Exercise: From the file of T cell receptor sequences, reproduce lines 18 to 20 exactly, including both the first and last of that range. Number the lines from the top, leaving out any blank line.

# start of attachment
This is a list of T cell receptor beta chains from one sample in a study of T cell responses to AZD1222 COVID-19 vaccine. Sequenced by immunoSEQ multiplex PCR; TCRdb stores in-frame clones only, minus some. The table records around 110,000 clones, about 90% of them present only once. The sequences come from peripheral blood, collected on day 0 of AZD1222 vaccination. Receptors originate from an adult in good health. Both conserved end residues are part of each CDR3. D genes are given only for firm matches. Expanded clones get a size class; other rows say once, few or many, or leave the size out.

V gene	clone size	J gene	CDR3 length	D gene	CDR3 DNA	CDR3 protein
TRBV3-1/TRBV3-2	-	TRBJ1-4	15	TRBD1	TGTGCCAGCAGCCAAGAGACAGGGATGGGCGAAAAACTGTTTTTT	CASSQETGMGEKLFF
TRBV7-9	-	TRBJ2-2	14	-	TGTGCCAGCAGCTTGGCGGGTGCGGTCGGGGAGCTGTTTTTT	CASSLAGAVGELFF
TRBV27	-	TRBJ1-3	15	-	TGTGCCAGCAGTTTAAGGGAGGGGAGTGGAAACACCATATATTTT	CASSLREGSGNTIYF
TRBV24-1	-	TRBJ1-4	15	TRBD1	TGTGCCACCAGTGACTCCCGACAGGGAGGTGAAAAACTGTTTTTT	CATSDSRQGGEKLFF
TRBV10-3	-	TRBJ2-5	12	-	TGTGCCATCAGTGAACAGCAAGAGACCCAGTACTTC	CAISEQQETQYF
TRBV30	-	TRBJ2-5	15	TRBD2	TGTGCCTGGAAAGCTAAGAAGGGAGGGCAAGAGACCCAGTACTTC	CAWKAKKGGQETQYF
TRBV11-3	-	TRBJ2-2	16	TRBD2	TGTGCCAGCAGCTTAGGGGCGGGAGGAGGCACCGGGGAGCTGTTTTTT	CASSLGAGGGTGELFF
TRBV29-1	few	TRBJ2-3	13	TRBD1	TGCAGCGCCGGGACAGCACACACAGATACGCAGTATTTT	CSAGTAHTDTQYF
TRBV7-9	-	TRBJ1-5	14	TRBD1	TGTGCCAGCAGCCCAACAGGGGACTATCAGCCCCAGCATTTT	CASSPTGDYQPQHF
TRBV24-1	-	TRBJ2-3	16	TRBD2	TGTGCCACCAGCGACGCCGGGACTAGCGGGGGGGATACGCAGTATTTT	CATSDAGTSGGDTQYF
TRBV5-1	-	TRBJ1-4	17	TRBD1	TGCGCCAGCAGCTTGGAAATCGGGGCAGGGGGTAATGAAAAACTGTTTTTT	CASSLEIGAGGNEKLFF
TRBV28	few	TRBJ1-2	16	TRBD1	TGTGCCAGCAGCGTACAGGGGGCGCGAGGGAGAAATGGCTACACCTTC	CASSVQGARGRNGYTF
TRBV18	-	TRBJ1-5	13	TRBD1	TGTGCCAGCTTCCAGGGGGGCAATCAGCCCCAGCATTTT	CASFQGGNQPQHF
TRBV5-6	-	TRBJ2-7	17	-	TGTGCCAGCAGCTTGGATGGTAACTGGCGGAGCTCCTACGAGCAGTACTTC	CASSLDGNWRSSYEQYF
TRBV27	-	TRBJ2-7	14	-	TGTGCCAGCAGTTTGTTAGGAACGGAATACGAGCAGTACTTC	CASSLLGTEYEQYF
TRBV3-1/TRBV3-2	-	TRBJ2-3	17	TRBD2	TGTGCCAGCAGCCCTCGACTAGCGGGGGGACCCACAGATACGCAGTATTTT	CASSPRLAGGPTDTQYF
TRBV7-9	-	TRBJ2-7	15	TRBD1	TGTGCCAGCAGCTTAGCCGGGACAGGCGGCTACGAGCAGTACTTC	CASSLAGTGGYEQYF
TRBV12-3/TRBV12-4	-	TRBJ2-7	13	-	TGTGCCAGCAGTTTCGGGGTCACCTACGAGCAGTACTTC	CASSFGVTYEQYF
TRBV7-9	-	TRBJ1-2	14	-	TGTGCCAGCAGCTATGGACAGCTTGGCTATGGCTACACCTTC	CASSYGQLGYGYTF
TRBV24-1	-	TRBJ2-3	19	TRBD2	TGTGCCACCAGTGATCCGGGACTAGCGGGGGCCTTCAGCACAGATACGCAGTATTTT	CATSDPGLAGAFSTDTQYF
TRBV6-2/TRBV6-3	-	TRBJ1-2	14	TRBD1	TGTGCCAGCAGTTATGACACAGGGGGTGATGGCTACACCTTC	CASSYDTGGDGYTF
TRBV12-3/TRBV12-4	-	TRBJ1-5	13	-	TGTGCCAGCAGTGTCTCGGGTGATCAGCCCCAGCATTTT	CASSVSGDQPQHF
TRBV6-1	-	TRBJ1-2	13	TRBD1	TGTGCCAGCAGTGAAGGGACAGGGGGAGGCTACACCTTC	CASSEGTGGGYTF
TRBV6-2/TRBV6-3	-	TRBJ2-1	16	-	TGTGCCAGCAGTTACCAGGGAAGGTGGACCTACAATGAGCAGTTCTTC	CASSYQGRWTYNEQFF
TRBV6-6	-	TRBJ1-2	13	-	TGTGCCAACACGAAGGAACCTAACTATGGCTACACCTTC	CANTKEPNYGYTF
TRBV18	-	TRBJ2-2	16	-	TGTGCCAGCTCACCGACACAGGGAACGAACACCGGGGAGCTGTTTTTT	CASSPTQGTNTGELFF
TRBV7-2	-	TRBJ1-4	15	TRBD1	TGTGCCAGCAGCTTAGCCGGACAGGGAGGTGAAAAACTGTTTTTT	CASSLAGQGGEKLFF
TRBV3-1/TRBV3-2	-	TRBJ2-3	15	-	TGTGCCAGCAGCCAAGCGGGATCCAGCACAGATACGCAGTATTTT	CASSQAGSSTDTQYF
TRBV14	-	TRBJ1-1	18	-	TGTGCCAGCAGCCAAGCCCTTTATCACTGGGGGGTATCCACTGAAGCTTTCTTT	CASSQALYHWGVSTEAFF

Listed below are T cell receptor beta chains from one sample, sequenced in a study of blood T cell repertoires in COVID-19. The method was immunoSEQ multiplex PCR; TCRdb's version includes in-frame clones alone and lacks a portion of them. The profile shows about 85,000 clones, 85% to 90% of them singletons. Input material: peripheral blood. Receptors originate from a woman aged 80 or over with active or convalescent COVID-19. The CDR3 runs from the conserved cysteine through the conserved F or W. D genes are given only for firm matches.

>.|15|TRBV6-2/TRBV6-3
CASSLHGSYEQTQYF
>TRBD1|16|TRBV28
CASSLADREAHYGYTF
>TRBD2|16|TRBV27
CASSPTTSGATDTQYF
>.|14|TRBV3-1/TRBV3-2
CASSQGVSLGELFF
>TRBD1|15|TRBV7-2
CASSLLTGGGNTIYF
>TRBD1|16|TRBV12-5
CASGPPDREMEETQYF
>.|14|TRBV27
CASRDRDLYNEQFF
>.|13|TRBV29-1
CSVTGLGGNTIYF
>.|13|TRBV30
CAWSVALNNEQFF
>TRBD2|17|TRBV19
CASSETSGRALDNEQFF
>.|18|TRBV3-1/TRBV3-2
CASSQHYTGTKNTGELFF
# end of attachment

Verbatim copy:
TRBV3-1/TRBV3-2	-	TRBJ2-3	17	TRBD2	TGTGCCAGCAGCCCTCGACTAGCGGGGGGACCCACAGATACGCAGTATTTT	CASSPRLAGGPTDTQYF
TRBV7-9	-	TRBJ2-7	15	TRBD1	TGTGCCAGCAGCTTAGCCGGGACAGGCGGCTACGAGCAGTACTTC	CASSLAGTGGYEQYF
TRBV12-3/TRBV12-4	-	TRBJ2-7	13	-	TGTGCCAGCAGTTTCGGGGTCACCTACGAGCAGTACTTC	CASSFGVTYEQYF